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Flying Eagle Cents

By: Caleb Meier

The Flying Eagle Cent was the first ever small cent and was minted from 1856-1858. It was designed by James B. Longacre, the fourth Chief Engraver of the United States Mint. This is a very exciting series to collect because of its rich history, amazing varieties, and beautiful design. There are so many things to know about this series, making it a fun challenge to collect.

The History

In 1837, a man named Dr. Lewis Feuchtwawnger proposed making a smaller cent. He gave the idea to the Mint, but it was rejected for multiple reasons. One reason was that Professor James C. Booth, a melter and refiner for the Franklin Institute, claimed that it would be hard to strike the coin because of its size and hardness. He also said it was going to be difficult to keep a uniform alloy. The Mint rejected Feuchtwanger’s idea, not just because of what Booth said, but also because Feuchtwanger wanted part of the deal. He mostly thought this would happen by personally receiving all the large cents that would be given to the Mint once the small cents took over. The Mint did not like this because they wanted to get all the monetary gain.

Later, in 1849, Booth was hired by the Mint as melter and refiner. Remembering his previous experience with Feuchtwanger’s idea of a smaller cent, Booth reintroduced the idea to the Mint. This time, however, he had a better reason to make the cent smaller. With lots of gold being found in California, gold prices lowered, causing copper and silver prices to go up. By making a smaller cent, they could lower the amount of copper in the coin, therefore lowering the price to create the cent. The Mint liked the idea and started creating pattern coins with different designs and compositions.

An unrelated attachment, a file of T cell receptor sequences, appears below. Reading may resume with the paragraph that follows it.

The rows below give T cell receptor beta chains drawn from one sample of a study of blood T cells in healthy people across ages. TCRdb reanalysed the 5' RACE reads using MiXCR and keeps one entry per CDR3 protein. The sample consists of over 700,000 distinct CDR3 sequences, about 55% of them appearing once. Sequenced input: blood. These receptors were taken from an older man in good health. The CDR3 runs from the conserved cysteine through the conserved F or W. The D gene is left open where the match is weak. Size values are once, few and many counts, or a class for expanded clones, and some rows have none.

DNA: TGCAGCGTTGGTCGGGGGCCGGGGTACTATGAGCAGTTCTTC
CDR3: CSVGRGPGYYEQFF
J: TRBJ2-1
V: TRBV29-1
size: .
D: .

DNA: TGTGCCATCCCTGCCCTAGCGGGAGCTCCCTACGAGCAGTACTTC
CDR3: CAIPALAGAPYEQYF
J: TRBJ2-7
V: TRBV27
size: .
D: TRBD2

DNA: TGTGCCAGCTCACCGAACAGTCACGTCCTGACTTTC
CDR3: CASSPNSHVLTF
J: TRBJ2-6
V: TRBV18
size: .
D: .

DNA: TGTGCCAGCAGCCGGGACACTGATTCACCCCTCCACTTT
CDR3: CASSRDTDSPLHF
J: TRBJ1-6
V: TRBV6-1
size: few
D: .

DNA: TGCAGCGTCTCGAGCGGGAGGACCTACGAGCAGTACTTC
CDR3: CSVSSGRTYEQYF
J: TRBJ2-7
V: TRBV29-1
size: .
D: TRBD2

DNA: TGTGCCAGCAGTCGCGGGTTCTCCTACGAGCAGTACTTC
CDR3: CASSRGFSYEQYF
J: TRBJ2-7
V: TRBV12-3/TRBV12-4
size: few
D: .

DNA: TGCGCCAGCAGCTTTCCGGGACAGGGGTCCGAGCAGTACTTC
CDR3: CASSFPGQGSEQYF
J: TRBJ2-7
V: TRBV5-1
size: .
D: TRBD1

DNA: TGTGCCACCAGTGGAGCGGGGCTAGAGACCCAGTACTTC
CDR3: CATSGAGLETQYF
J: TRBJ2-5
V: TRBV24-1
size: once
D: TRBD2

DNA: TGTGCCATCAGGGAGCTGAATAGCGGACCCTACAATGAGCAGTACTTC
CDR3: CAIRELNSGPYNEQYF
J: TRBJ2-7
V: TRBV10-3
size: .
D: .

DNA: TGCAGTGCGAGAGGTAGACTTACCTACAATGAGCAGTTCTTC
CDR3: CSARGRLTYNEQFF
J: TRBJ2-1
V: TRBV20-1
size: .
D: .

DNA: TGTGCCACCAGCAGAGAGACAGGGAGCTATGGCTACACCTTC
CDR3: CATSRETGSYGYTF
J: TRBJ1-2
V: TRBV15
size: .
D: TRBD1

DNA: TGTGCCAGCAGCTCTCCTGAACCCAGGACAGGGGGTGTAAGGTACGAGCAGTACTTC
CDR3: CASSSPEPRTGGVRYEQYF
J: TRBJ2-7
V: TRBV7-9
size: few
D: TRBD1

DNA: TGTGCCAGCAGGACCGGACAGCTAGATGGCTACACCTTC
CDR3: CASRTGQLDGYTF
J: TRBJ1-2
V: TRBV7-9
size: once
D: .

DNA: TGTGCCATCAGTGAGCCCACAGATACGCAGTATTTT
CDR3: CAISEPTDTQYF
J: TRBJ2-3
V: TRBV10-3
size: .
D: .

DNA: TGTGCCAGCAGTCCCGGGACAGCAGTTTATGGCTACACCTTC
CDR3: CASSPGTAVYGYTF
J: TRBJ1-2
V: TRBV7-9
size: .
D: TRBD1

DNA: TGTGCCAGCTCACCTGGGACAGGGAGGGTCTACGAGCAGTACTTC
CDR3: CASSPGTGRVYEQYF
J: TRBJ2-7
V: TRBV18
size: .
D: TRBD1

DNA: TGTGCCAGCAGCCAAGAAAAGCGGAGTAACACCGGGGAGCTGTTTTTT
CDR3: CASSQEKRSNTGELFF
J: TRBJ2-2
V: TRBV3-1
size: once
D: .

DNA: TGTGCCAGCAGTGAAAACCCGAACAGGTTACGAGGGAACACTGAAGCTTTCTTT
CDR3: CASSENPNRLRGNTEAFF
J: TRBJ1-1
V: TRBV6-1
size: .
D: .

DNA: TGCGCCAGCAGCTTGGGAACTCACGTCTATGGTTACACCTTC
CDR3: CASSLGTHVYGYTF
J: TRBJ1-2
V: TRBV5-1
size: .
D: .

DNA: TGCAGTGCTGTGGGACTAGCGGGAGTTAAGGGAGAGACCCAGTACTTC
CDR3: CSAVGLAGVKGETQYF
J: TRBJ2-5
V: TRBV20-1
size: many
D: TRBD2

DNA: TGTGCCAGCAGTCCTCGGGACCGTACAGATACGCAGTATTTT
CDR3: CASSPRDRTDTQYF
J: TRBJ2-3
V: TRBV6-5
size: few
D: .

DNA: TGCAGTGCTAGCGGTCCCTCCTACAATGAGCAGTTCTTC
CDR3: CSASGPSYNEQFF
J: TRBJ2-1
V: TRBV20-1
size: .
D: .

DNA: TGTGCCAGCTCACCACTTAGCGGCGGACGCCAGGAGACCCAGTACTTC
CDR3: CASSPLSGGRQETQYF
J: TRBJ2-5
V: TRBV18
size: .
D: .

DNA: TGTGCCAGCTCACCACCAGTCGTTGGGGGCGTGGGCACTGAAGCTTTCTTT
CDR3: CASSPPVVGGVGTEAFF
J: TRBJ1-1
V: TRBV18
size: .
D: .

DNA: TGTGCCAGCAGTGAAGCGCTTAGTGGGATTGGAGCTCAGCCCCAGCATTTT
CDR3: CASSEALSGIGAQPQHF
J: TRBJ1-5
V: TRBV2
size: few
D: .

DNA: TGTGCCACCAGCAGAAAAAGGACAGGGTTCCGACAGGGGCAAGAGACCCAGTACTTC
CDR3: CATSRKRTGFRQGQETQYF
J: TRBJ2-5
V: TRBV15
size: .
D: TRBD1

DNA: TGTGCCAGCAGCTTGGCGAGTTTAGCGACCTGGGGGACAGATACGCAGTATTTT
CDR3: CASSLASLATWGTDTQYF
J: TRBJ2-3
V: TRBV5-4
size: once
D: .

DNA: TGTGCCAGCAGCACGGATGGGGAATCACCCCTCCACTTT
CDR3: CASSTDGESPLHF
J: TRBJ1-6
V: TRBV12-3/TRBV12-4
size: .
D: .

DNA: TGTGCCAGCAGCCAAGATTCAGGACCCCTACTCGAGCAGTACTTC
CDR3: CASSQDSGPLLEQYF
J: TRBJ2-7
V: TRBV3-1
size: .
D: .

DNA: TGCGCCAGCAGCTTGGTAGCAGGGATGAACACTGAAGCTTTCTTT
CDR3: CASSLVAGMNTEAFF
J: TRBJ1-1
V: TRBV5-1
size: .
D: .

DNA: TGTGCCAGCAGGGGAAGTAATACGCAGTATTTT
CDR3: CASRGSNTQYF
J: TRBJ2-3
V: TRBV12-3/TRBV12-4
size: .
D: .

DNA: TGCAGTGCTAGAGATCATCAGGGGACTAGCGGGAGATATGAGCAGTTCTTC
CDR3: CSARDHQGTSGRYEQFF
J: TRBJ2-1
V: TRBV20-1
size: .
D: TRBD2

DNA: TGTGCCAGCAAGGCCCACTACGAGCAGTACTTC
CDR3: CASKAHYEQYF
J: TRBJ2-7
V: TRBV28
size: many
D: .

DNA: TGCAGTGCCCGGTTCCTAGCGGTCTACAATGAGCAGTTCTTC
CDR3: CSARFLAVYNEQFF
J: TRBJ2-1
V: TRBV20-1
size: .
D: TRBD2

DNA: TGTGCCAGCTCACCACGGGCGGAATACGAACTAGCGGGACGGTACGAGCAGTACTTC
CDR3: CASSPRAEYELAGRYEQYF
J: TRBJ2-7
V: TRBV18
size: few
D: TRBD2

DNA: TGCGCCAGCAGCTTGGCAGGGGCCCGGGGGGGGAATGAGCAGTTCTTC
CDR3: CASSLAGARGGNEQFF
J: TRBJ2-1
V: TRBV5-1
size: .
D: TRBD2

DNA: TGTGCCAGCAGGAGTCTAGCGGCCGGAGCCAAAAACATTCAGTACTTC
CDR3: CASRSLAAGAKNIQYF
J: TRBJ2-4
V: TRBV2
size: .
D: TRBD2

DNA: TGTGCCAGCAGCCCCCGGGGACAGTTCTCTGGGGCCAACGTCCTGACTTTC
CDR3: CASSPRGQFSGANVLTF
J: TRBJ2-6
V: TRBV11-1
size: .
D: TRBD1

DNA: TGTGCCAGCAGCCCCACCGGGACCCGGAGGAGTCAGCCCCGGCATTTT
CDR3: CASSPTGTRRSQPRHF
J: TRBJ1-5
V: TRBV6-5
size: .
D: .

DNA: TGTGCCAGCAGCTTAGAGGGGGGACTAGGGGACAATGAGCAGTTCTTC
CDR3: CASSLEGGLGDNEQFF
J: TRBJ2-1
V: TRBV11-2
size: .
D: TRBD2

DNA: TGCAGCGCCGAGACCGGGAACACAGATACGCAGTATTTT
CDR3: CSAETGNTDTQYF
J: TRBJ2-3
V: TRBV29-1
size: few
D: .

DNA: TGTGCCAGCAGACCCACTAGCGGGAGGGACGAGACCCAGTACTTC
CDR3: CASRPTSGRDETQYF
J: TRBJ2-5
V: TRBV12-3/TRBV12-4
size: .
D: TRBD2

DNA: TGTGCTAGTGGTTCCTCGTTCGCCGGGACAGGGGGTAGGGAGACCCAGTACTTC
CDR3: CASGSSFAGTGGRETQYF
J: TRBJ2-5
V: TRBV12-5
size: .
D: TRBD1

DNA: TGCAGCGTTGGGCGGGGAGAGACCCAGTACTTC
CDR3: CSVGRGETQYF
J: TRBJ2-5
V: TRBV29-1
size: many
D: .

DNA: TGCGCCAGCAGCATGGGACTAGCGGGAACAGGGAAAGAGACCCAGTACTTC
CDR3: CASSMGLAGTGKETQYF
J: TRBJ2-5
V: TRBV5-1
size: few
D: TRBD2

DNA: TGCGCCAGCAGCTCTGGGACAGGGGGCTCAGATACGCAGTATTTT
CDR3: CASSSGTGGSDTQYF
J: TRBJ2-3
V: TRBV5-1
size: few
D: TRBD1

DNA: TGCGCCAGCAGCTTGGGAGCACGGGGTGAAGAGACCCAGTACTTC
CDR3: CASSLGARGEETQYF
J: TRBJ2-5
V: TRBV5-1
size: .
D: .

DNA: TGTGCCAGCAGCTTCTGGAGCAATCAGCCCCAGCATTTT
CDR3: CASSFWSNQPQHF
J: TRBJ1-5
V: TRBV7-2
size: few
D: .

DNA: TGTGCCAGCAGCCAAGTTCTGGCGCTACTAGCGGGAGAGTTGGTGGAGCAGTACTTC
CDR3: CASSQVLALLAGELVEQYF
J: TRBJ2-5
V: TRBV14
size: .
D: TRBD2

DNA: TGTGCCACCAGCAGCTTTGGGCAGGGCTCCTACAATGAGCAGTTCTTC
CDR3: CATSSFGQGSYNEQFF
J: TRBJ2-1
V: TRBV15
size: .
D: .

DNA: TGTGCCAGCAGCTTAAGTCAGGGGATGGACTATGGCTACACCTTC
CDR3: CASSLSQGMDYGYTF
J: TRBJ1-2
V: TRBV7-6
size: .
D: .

1854 and 1855 Patterns

The 1854 and 1855 Flying Eagle Cents are some of the most popular patterns ever created. They were made out of the same composition as the large cent (pure copper) and weighed 100 grains. The design shows a flying eagle on the obverse and a wreath (the same wreath used on the braided hair large cents) on the reverse. About 100 of the 1854 patterns are known and they have a value of $3,000-6,000. There are about 400 1855 flying eagle patterns known and they also have a value of $3,000-6,000. 

The popularity of these patterns truly ended up shaping America’s history. Engraver James B. Longacre saw the popularity of these coins and created a flying eagle design similar to the eagle on the Gobright Dollar and the Flying Eagle pattern, but with some modifications. Then, he copied himself and used the same agricultural wreath that he designed for the 3 dollar gold piece for the coin’s reverse.

In 1856, Prof. Booth came up with the idea to make the small cent out of 12% nickel and 88% copper. He sent a coin with that composition on a half cent blank to the Mint. The Mint liked the composition, but said the coin had to be smaller and thicker, or else it could be mistaken for a half cent. Booth did just that and the Mint accepted the idea.

1856 Flying Eagle Cent Pattern

Accepting both the composition from Booth and the design by Longacre, the Mint created the classic 1856 Flying Eagle pattern. Because this coin has the same design and composition of the actual Flying Eagle Cent, it is often considered to be the key date coin in the Flying Eagle Cent series instead of being a pattern. With a mintage of about 2,000, this coin is worth a lot of money. In circulated grades, it is worth $11,000-14,000. This proof coin is worth $30,000-40,000 in an average proof grade and could be worth $225,000 in PF66, the highest grade one of these patterns has received.